Would-be fat-fighter Hoodia nothing but side effects

NEW YORK (Reuters Health) - A new Unilever report reveals why the consumer goods giant chose to pull the plug on the alleged fat-fighting supplement Hoodia after spending a reported $25 million developing it.

In a clinical trial, it turns out that Hoodia extract had no impact on appetite or food intake, but did have a lot of side effects, like vomiting, weird skin sensations and elevated blood pressure and heart rate.

While Unilever has known this since 2008, the news is bound to disappoint consumers, who can buy Hoodia for less than $20 on the Internet.

One website, for instance, claims that Hoodia “will curb your appetite almost immediately, after taking only a few milligrams,” and “will not make your heart race.”

G. Harvey Anderson, a professor of nutrition at the University of Toronto, applauded the new report in an email to Reuters Health.

“This is a valuable study showing that the hype around Hoodia and its advertising in products claiming to contain it for weight loss belongs in the ‘too good to be true category,’” said Anderson, who was not involved in the Unilever study.

Things did start out great for the herbal extract, which comes from the succulent plant Hoodia gordonii and has purportedly been used for millennia by Bushmen in the Kalahari trying to ward off hunger on long hunting trips.

Lab tests showed it made rats eat less, and an unpublished study suggested the same was true for humans, according to the new report.

The plant’s supposedly active ingredient was isolated by South Africa’s Council for Scientific and Industrial Research (CSIR), which told Reuters in 2001 that Kalahari’s Khomani people stood to get royalties from the Hoodia sales.

CSIR signed over the commercial drug rights to British biotechnology firm Phytopharm Plc in 1997. Phytopharm then struck a deal with the U.S.-based drugmaker Pfizer to develop a weight loss drug based on Hoodia, but that never panned out. So Unilever picked up.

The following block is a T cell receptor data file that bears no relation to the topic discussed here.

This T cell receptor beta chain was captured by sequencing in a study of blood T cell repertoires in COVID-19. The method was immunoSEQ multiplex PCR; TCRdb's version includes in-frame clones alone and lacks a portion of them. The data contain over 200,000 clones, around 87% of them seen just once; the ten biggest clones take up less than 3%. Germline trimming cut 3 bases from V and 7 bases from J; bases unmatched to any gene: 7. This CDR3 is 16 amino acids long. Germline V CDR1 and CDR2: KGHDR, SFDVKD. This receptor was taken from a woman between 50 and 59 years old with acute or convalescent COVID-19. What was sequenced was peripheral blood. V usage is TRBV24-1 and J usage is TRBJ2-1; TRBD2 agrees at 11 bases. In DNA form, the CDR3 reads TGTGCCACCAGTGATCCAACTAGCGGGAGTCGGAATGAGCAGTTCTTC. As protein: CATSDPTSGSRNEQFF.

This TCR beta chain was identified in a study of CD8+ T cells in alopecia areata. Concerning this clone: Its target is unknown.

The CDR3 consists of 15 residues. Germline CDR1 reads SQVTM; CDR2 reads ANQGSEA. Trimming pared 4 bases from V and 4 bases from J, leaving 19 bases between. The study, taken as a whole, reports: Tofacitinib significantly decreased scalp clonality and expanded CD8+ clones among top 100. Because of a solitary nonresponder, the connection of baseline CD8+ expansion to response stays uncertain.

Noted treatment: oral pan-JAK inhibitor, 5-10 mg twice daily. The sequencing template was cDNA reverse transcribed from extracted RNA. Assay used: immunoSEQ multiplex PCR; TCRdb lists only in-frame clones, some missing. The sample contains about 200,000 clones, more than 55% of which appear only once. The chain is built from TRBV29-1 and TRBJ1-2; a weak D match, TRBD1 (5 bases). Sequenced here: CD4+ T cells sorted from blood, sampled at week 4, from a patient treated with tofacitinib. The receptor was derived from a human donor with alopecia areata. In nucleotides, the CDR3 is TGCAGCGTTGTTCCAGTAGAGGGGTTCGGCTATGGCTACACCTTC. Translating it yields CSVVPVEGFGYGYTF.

But in 2008, the London- and Rotterdam-based company suddenly canned the project, telling Bloomberg News that Hoodia didn’t meet safety and efficacy standards.

The report, published in the American Journal of Clinical Nutrition, shows that’s putting it politely.

In their trial, Unilever researchers randomly assigned 49 healthy, overweight women to one of two groups. Both groups stayed at a clinic and were given two servings of yogurt a day for 15 days. In one group’s yogurt drinks, the researchers had mixed in 1,110 milligrams of Hoodia.

The women were allowed to eat as much as they wanted during their stay at the clinic, yet there was no difference in calorie intake or weight loss between the two groups. Along the same lines, Hoodia didn’t stifle anyone’s hunger.

However, the Hoodia-treated women didn’t fare as well as the placebo group. They experienced 208 cases of side effects -- three times the number reported by women eating normal yogurt -- including headaches, nausea, vomiting and odd skin sensations.

They showed increases in pulse and blood pressure, and signs of liver damage.

“There are many commercially available dietary supplements that claim to contain H. gordonii,” Unilever’s Wendy Blom and colleagues write in the report.

“Given the results here, we cannot exclude the possibility that consumers who take certain of these supplements could experience similar side effects.”

The Hoodia-based medication no longer in development is just one example of a long series of failed diet pills. Earlier this year, for example, U.S. health regulators rejected Orexigen Therapeutics’ drug Contrave, which many had predicted would be the first new diet pill in a decade.

Unilever did not respond to requests for comment. Anderson, however, was happy to see the results in print.

“The company should be congratulated for conducting the study and the journal for publishing it,” he said. “Publication of negative and not just positive results needs to be encouraged.”

But Kalahari’s tribesmen probably won’t be pleased to know their promised riches were nothing but a mirage.

SOURCE: American Journal of Clinical Nutrition, online October 12, 2011.